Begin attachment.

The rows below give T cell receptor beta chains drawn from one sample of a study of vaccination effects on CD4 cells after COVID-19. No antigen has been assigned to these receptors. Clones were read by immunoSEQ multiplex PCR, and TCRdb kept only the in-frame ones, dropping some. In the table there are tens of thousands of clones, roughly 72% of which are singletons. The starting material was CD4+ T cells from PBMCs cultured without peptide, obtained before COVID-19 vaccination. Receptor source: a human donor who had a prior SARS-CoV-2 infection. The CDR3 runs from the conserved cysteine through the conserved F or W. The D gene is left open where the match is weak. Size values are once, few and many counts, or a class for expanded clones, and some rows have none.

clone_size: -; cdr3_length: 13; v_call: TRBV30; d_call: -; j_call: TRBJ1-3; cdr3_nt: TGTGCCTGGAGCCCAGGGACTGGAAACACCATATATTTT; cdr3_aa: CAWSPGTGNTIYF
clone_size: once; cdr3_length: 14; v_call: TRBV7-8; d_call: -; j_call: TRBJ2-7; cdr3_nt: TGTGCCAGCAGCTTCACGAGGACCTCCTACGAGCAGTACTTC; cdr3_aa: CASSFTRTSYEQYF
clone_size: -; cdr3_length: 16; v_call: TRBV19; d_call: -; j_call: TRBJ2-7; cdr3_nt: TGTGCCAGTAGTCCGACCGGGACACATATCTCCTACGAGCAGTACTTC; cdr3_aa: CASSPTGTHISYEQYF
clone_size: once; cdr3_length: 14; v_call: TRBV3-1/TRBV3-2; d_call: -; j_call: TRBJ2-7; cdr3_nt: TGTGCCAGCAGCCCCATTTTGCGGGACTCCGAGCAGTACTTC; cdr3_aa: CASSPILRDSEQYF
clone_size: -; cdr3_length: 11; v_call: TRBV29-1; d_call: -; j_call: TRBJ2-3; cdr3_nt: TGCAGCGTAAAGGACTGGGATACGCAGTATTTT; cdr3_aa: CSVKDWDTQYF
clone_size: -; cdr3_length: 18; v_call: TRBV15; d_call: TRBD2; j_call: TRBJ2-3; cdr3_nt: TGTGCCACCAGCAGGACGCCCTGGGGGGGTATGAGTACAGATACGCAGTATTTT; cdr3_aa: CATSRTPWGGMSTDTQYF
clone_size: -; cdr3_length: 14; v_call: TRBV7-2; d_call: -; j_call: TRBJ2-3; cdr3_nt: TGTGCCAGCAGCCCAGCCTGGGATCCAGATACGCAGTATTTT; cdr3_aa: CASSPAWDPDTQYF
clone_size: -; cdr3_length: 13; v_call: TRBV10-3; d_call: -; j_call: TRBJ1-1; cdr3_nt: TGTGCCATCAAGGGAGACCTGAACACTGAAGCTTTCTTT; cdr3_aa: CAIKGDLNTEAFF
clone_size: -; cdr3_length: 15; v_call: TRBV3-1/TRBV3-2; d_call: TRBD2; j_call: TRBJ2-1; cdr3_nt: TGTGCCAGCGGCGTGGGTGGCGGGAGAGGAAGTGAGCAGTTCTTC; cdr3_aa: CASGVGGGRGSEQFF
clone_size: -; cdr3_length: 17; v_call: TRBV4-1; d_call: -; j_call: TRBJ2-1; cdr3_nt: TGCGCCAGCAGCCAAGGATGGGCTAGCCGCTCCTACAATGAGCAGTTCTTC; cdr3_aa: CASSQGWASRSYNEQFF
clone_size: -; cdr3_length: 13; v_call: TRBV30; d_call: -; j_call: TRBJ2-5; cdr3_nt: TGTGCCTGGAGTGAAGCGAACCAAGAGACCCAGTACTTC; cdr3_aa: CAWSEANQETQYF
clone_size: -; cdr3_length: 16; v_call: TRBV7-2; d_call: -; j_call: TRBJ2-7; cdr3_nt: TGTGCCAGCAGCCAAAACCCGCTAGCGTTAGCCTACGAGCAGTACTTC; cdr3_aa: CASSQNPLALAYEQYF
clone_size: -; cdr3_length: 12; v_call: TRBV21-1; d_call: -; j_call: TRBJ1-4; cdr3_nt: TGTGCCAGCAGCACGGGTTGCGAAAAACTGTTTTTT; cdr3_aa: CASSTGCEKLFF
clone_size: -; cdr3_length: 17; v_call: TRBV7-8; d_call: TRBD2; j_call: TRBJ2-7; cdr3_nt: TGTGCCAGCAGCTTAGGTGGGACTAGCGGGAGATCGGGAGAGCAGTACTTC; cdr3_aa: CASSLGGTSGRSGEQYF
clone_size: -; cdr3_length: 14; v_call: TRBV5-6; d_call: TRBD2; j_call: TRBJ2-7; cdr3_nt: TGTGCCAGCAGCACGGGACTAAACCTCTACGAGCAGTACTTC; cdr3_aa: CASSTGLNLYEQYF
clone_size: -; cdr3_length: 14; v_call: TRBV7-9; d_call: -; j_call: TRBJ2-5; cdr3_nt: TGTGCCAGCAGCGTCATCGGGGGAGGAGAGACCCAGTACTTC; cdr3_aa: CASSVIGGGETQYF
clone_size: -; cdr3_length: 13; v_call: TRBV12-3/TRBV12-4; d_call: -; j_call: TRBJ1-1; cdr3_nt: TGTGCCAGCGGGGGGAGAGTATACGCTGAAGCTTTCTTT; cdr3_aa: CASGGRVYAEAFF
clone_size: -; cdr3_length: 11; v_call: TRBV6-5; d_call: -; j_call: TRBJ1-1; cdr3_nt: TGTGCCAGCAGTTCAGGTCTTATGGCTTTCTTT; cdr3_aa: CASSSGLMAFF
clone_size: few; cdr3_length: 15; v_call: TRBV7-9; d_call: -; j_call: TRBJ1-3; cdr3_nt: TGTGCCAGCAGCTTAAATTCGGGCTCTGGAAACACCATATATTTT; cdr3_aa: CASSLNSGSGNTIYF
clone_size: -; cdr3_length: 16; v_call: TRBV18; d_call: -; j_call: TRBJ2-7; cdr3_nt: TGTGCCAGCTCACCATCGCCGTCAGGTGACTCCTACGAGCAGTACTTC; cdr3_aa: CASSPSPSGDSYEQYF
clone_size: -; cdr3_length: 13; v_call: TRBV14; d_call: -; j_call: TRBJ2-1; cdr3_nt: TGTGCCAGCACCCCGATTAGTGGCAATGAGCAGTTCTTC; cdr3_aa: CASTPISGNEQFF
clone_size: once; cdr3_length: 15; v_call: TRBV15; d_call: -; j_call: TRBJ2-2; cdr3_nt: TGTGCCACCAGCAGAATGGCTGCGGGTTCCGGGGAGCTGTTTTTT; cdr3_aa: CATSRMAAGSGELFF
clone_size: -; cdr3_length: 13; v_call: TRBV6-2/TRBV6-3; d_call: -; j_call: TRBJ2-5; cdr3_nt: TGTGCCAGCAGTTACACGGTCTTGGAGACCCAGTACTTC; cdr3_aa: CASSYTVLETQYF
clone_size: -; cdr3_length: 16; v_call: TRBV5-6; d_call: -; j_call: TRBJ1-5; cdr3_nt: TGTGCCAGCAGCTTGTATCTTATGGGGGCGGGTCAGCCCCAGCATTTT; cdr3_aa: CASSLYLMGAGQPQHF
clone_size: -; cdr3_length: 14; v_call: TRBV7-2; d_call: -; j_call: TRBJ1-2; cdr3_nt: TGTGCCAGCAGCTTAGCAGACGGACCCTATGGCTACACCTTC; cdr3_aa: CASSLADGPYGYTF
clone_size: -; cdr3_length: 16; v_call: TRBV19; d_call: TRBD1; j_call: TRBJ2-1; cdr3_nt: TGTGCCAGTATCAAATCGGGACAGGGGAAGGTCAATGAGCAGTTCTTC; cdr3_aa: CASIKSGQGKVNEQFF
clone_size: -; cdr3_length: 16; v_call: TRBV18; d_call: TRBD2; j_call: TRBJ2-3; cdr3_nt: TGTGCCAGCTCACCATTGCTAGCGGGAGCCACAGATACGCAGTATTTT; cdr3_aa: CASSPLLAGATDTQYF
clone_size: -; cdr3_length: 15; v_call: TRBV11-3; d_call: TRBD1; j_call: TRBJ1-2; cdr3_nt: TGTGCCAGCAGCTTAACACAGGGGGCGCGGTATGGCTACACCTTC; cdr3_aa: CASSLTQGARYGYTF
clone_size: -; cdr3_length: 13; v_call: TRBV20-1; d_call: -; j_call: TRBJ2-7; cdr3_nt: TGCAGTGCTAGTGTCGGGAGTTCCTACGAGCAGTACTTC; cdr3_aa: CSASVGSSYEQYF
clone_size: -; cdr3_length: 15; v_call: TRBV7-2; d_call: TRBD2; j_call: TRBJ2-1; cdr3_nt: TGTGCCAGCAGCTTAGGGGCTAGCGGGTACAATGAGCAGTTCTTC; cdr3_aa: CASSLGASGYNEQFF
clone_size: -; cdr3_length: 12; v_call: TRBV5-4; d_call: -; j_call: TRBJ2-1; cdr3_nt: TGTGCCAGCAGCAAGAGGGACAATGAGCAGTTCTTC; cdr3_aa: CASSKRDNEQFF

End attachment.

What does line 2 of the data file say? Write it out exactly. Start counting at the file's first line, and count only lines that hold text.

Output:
clone_size: -; cdr3_length: 13; v_call: TRBV30; d_call: -; j_call: TRBJ1-3; cdr3_nt: TGTGCCTGGAGCCCAGGGACTGGAAACACCATATATTTT; cdr3_aa: CAWSPGTGNTIYF